Audi and the long way to Le Mans
- The key steps in the development of the new R18
- Concept established back in July 2012
- First track test in October 2013
Ingolstadt – On June 14/15, Audi will leave no stone unturned to continue its string of victories in the Le Mans 24 Hours. The new Audi R18 e-tron quattro the brand will be competing with is the most complex race car in Audi’s history. Chris Reinke, Head of LMP at Audi Sport, outlines the key milestones of the project.
July 2012: Shortly after our first hybrid victory at Le Mans, the concept of the new R18 e-tron quattro is established – even though the regulations have not been finalized at the time.
October 2012: Initial tests in the wind tunnel – aerodynamics play a major role at Le Mans and have significant influence on the overall design of the car.
December 2012: Start of the engineering design stage – the new Audi R18 e-tron quattro consists of over 4,200 single parts. Almost every one of them will be redesigned.
Beginning of 2013: Decision that the new R18 will be running with laser light – a technology which Audi’s production development has been researching for years and in which it is ahead of the competition.
March 2013: Production of the first components for the new R18, followed shortly afterwards by initial component tests on test rigs and the race track.
June 2013: On the test day at Le Mans, we gather important data with the slimmer tires specified as of 2014 for our tire partner Michelin, using a fourth R18 with test driver Marco Bonanomi. There are no other testing opportunities available at the Le Mans race track.
June 2013: Shortly before the race at Le Mans, the new V6 TDI engine for the 2014-specification R18 is run on the dyno in Neckarsulm for the first time.
July 2013: Start of the simulator tests – in parallel to the real-word race car, Audi continues to develop the virtual version of the R18.
September 2013: Assembly of the first test prototype (chassis number 401).
October 8, 2013: A special day in any race car project: the roll-out on the race track. In this case, it is Le Castellet in the south of France. Lucas di Grassi is at the wheel before Oliver Jarvis takes over driving duties. On the following days, the main focus is placed on checking the functionality of all the components of the new R18.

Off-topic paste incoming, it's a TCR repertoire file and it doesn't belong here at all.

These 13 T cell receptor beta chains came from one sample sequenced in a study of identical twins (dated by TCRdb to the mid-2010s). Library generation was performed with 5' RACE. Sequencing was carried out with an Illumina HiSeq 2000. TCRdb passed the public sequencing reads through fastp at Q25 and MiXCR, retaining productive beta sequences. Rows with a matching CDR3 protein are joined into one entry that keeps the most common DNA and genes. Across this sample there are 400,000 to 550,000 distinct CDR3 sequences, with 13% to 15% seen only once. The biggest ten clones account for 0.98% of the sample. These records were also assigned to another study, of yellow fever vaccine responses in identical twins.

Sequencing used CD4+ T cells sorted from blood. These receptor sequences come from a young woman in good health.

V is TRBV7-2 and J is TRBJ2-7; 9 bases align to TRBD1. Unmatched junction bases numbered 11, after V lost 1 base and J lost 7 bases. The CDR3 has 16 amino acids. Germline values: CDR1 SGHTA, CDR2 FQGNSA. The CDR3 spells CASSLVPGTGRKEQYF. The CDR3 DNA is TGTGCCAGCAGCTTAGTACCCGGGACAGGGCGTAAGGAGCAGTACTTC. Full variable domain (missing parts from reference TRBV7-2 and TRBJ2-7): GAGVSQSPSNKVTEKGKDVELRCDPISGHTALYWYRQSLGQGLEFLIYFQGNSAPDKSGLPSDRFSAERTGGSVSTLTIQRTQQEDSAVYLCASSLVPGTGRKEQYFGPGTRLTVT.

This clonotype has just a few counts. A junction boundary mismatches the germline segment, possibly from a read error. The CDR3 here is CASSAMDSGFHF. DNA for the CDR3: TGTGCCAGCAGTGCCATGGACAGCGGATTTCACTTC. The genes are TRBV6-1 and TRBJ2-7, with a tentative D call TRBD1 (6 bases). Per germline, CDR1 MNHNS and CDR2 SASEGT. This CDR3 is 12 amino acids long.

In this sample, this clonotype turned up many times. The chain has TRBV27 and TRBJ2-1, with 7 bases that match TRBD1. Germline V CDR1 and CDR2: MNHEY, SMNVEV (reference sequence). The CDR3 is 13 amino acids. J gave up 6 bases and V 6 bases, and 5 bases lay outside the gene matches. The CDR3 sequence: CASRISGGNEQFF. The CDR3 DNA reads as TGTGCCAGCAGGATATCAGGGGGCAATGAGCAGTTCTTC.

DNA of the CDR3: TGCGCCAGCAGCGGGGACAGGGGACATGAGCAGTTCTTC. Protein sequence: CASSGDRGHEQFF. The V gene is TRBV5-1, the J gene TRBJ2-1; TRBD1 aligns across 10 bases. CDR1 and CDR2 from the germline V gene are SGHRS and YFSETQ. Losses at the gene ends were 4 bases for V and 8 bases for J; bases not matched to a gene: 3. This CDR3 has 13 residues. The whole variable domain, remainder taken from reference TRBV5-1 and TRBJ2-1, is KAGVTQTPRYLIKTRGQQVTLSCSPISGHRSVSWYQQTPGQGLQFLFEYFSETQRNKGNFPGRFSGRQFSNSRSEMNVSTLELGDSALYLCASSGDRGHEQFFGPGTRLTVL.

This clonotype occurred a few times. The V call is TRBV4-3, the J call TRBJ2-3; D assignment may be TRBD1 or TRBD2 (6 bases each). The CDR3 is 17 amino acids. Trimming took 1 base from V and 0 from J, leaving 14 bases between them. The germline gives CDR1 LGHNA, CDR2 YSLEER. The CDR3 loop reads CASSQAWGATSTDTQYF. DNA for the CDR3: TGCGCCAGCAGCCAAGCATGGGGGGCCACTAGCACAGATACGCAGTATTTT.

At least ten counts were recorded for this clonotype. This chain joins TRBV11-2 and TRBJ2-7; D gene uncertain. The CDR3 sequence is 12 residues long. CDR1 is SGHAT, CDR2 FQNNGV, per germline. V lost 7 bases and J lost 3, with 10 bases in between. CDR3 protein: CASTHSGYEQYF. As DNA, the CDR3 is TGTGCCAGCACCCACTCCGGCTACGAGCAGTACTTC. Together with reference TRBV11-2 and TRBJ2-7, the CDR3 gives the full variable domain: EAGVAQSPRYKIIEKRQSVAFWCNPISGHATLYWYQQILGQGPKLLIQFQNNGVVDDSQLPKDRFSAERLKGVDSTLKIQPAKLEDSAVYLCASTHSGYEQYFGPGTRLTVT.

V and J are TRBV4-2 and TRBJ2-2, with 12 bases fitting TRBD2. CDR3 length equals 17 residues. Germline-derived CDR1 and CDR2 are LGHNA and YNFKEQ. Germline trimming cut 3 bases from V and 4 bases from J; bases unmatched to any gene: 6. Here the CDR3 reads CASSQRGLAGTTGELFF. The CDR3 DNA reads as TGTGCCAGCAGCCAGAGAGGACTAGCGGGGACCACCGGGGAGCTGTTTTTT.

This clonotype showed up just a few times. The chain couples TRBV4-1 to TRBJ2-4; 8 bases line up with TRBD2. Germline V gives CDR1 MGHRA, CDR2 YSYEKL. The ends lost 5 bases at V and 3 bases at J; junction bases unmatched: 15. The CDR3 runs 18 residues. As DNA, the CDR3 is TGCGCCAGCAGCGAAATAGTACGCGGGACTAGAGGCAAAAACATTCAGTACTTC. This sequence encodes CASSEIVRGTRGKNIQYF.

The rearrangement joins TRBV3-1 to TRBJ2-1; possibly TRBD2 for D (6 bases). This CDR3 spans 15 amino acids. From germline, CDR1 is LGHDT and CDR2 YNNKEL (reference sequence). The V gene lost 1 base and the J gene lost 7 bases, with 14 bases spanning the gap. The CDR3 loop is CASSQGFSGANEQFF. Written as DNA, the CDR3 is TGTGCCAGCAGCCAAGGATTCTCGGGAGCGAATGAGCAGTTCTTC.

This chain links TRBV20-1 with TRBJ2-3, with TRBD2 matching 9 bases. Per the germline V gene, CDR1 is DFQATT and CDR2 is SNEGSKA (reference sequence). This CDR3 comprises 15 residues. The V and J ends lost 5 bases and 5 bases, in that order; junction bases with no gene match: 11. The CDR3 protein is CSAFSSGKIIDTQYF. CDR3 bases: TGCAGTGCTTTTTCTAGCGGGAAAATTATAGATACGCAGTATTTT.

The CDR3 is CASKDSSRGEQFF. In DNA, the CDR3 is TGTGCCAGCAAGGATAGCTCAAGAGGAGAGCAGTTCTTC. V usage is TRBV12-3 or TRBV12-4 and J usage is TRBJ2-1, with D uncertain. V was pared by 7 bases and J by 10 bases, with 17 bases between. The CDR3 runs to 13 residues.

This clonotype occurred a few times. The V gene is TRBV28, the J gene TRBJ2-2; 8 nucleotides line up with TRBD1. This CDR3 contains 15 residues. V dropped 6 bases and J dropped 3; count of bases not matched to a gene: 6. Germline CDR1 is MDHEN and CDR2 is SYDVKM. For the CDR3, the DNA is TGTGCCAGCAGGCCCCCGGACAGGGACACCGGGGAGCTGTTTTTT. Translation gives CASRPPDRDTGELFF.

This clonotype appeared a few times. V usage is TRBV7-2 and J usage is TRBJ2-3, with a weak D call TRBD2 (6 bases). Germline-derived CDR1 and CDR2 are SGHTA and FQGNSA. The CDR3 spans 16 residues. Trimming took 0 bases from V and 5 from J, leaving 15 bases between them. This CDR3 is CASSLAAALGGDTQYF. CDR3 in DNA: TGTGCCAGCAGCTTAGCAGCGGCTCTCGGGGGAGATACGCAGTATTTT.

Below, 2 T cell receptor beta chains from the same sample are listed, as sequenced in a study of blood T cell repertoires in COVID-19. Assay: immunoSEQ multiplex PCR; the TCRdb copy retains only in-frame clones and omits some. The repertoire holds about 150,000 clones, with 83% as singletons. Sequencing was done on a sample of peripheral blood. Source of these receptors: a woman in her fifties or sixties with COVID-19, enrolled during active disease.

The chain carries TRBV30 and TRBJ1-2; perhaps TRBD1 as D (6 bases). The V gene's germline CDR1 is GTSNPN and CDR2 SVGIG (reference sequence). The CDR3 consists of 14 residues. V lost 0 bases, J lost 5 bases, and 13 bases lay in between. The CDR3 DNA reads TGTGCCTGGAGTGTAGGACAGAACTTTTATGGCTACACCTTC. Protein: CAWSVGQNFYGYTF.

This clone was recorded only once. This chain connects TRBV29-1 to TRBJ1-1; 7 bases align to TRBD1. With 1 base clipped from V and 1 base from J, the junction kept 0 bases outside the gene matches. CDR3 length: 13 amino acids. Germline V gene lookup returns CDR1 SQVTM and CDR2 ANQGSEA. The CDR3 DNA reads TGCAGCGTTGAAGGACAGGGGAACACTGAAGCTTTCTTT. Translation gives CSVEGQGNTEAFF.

December 8, 2013: The first photograph of the new R18 is published. Track tests at Sebring, Florida, start the next day. All new Audi prototypes have had to prove their viability on this track that is rough on the vehicles’ technology. It is particularly well suited to identifying weak points.
December 18, 2013: At the Audi Sport Finale in Ingolstadt, the new R18 celebrates its world premiere. Allan McNish and Loïc Duval present the car on stage, with Tom Kristensen at the wheel. At the same time, Audi showcases laser light as the latest innovation in automotive lighting technology.
From January to May, the new Audi R18 e-tron quattro is being tested on various race tracks. The basic homologation of the new LMP1 sports car has to be completed by the end of February. The durability of the R18 will be verified in a 30-hour test. From then on, there should be no more changes made to any components, as assembly of the race cars and engines for Le Mans will be in progress. On March 27, the first technical scrutineering will take place before the official tests of the FIA World Endurance Championship (WEC) at Le Castellet. Furthermore, practice units focused on how to change parts and numerous pit stop practice sessions are on the agenda. The WEC season opens at Silverstone on April 20. Two weeks later, Audi will compete in round two at Spa-Francorchamps, before the new R18 e-tron quattro hits the race track at Le Mans on the test day on June 1 – afterwards, there will only be a short time left before the race to analyze the data gathered.